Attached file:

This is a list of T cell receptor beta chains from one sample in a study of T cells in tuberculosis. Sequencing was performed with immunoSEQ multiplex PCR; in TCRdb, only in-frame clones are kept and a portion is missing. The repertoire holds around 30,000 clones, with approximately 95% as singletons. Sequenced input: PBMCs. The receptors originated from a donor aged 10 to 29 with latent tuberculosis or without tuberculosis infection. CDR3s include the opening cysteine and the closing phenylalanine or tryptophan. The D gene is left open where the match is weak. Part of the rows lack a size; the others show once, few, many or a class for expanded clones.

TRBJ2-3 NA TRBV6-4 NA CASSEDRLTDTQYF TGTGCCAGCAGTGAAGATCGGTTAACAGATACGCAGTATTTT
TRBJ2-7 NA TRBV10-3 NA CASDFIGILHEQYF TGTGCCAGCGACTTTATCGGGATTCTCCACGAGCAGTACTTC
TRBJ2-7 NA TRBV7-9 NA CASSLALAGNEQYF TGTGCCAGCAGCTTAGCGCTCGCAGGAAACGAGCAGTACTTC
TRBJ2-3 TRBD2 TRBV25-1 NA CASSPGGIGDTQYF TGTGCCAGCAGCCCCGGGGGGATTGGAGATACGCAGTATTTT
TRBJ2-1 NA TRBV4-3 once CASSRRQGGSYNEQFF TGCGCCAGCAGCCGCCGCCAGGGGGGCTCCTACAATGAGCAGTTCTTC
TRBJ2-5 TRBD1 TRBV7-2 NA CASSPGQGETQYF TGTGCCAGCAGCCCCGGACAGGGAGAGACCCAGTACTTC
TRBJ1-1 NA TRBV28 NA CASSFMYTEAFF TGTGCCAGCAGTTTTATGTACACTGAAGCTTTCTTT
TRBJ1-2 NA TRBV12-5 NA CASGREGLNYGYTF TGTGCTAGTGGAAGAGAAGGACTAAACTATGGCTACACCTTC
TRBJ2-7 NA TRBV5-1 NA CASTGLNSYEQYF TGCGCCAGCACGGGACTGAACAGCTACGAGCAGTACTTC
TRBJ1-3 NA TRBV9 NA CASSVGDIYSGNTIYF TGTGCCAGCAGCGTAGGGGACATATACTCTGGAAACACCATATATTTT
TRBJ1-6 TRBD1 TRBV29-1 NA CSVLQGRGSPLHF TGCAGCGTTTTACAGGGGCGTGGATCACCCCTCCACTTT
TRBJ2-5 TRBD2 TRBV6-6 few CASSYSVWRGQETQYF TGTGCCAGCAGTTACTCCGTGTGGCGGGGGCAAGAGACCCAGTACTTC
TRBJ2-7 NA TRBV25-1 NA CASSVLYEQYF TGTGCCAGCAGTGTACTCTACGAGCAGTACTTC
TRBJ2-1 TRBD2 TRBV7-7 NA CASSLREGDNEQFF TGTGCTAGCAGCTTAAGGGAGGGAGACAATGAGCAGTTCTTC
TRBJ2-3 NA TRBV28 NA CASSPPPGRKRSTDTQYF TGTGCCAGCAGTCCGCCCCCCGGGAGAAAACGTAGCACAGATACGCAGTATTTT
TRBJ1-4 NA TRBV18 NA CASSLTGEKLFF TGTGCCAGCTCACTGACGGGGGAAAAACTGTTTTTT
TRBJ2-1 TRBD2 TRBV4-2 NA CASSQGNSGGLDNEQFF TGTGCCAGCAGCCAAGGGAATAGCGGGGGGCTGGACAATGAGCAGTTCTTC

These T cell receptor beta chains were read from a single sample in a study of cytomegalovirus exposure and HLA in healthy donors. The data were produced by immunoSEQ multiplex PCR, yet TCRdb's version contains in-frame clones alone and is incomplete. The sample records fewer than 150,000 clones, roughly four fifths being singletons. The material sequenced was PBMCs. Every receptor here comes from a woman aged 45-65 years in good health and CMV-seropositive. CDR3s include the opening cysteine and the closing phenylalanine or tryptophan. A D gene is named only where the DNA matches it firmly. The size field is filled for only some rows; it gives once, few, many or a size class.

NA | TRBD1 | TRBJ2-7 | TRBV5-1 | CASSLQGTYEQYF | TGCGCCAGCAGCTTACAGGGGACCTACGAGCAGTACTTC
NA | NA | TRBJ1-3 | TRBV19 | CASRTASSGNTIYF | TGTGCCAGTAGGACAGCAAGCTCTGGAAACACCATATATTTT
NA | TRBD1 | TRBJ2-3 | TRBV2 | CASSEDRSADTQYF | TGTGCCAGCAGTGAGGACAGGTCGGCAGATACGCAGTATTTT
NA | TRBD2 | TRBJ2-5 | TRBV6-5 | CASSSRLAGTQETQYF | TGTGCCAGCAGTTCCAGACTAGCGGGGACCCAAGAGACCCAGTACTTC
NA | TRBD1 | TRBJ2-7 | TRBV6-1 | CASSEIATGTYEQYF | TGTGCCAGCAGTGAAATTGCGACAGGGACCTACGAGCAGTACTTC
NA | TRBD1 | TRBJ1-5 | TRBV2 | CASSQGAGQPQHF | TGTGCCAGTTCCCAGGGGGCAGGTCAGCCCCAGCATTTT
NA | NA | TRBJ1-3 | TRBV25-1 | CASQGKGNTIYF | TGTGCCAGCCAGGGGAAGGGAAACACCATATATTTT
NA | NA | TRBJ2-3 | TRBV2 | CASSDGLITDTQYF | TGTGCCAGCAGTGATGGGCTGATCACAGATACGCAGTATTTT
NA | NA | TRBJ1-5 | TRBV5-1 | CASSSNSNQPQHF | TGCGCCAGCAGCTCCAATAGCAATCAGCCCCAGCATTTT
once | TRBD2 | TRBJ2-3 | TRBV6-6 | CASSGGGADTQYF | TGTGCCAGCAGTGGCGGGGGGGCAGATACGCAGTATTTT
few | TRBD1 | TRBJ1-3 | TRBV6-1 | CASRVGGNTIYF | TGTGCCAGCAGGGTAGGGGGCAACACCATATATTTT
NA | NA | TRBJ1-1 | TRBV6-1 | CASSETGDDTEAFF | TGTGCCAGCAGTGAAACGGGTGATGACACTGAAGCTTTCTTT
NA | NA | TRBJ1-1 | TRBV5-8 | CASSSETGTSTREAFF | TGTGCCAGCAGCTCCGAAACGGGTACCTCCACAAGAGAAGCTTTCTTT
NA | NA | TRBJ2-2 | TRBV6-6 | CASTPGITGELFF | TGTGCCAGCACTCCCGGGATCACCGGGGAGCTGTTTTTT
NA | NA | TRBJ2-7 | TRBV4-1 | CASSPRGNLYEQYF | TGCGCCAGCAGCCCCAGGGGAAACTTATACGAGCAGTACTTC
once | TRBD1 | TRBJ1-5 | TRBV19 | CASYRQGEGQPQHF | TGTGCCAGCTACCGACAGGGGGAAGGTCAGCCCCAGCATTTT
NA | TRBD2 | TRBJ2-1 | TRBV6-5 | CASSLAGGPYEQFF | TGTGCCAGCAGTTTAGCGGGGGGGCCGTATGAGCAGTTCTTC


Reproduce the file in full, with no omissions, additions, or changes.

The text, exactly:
This is a list of T cell receptor beta chains from one sample in a study of T cells in tuberculosis. Sequencing was performed with immunoSEQ multiplex PCR; in TCRdb, only in-frame clones are kept and a portion is missing. The repertoire holds around 30,000 clones, with approximately 95% as singletons. Sequenced input: PBMCs. The receptors originated from a donor aged 10 to 29 with latent tuberculosis or without tuberculosis infection. CDR3s include the opening cysteine and the closing phenylalanine or tryptophan. The D gene is left open where the match is weak. Part of the rows lack a size; the others show once, few, many or a class for expanded clones.

TRBJ2-3 NA TRBV6-4 NA CASSEDRLTDTQYF TGTGCCAGCAGTGAAGATCGGTTAACAGATACGCAGTATTTT
TRBJ2-7 NA TRBV10-3 NA CASDFIGILHEQYF TGTGCCAGCGACTTTATCGGGATTCTCCACGAGCAGTACTTC
TRBJ2-7 NA TRBV7-9 NA CASSLALAGNEQYF TGTGCCAGCAGCTTAGCGCTCGCAGGAAACGAGCAGTACTTC
TRBJ2-3 TRBD2 TRBV25-1 NA CASSPGGIGDTQYF TGTGCCAGCAGCCCCGGGGGGATTGGAGATACGCAGTATTTT
TRBJ2-1 NA TRBV4-3 once CASSRRQGGSYNEQFF TGCGCCAGCAGCCGCCGCCAGGGGGGCTCCTACAATGAGCAGTTCTTC
TRBJ2-5 TRBD1 TRBV7-2 NA CASSPGQGETQYF TGTGCCAGCAGCCCCGGACAGGGAGAGACCCAGTACTTC
TRBJ1-1 NA TRBV28 NA CASSFMYTEAFF TGTGCCAGCAGTTTTATGTACACTGAAGCTTTCTTT
TRBJ1-2 NA TRBV12-5 NA CASGREGLNYGYTF TGTGCTAGTGGAAGAGAAGGACTAAACTATGGCTACACCTTC
TRBJ2-7 NA TRBV5-1 NA CASTGLNSYEQYF TGCGCCAGCACGGGACTGAACAGCTACGAGCAGTACTTC
TRBJ1-3 NA TRBV9 NA CASSVGDIYSGNTIYF TGTGCCAGCAGCGTAGGGGACATATACTCTGGAAACACCATATATTTT
TRBJ1-6 TRBD1 TRBV29-1 NA CSVLQGRGSPLHF TGCAGCGTTTTACAGGGGCGTGGATCACCCCTCCACTTT
TRBJ2-5 TRBD2 TRBV6-6 few CASSYSVWRGQETQYF TGTGCCAGCAGTTACTCCGTGTGGCGGGGGCAAGAGACCCAGTACTTC
TRBJ2-7 NA TRBV25-1 NA CASSVLYEQYF TGTGCCAGCAGTGTACTCTACGAGCAGTACTTC
TRBJ2-1 TRBD2 TRBV7-7 NA CASSLREGDNEQFF TGTGCTAGCAGCTTAAGGGAGGGAGACAATGAGCAGTTCTTC
TRBJ2-3 NA TRBV28 NA CASSPPPGRKRSTDTQYF TGTGCCAGCAGTCCGCCCCCCGGGAGAAAACGTAGCACAGATACGCAGTATTTT
TRBJ1-4 NA TRBV18 NA CASSLTGEKLFF TGTGCCAGCTCACTGACGGGGGAAAAACTGTTTTTT
TRBJ2-1 TRBD2 TRBV4-2 NA CASSQGNSGGLDNEQFF TGTGCCAGCAGCCAAGGGAATAGCGGGGGGCTGGACAATGAGCAGTTCTTC

These T cell receptor beta chains were read from a single sample in a study of cytomegalovirus exposure and HLA in healthy donors. The data were produced by immunoSEQ multiplex PCR, yet TCRdb's version contains in-frame clones alone and is incomplete. The sample records fewer than 150,000 clones, roughly four fifths being singletons. The material sequenced was PBMCs. Every receptor here comes from a woman aged 45-65 years in good health and CMV-seropositive. CDR3s include the opening cysteine and the closing phenylalanine or tryptophan. A D gene is named only where the DNA matches it firmly. The size field is filled for only some rows; it gives once, few, many or a size class.

NA | TRBD1 | TRBJ2-7 | TRBV5-1 | CASSLQGTYEQYF | TGCGCCAGCAGCTTACAGGGGACCTACGAGCAGTACTTC
NA | NA | TRBJ1-3 | TRBV19 | CASRTASSGNTIYF | TGTGCCAGTAGGACAGCAAGCTCTGGAAACACCATATATTTT
NA | TRBD1 | TRBJ2-3 | TRBV2 | CASSEDRSADTQYF | TGTGCCAGCAGTGAGGACAGGTCGGCAGATACGCAGTATTTT
NA | TRBD2 | TRBJ2-5 | TRBV6-5 | CASSSRLAGTQETQYF | TGTGCCAGCAGTTCCAGACTAGCGGGGACCCAAGAGACCCAGTACTTC
NA | TRBD1 | TRBJ2-7 | TRBV6-1 | CASSEIATGTYEQYF | TGTGCCAGCAGTGAAATTGCGACAGGGACCTACGAGCAGTACTTC
NA | TRBD1 | TRBJ1-5 | TRBV2 | CASSQGAGQPQHF | TGTGCCAGTTCCCAGGGGGCAGGTCAGCCCCAGCATTTT
NA | NA | TRBJ1-3 | TRBV25-1 | CASQGKGNTIYF | TGTGCCAGCCAGGGGAAGGGAAACACCATATATTTT
NA | NA | TRBJ2-3 | TRBV2 | CASSDGLITDTQYF | TGTGCCAGCAGTGATGGGCTGATCACAGATACGCAGTATTTT
NA | NA | TRBJ1-5 | TRBV5-1 | CASSSNSNQPQHF | TGCGCCAGCAGCTCCAATAGCAATCAGCCCCAGCATTTT
once | TRBD2 | TRBJ2-3 | TRBV6-6 | CASSGGGADTQYF | TGTGCCAGCAGTGGCGGGGGGGCAGATACGCAGTATTTT
few | TRBD1 | TRBJ1-3 | TRBV6-1 | CASRVGGNTIYF | TGTGCCAGCAGGGTAGGGGGCAACACCATATATTTT
NA | NA | TRBJ1-1 | TRBV6-1 | CASSETGDDTEAFF | TGTGCCAGCAGTGAAACGGGTGATGACACTGAAGCTTTCTTT
NA | NA | TRBJ1-1 | TRBV5-8 | CASSSETGTSTREAFF | TGTGCCAGCAGCTCCGAAACGGGTACCTCCACAAGAGAAGCTTTCTTT
NA | NA | TRBJ2-2 | TRBV6-6 | CASTPGITGELFF | TGTGCCAGCACTCCCGGGATCACCGGGGAGCTGTTTTTT
NA | NA | TRBJ2-7 | TRBV4-1 | CASSPRGNLYEQYF | TGCGCCAGCAGCCCCAGGGGAAACTTATACGAGCAGTACTTC
once | TRBD1 | TRBJ1-5 | TRBV19 | CASYRQGEGQPQHF | TGTGCCAGCTACCGACAGGGGGAAGGTCAGCCCCAGCATTTT
NA | TRBD2 | TRBJ2-1 | TRBV6-5 | CASSLAGGPYEQFF | TGTGCCAGCAGTTTAGCGGGGGGGCCGTATGAGCAGTTCTTC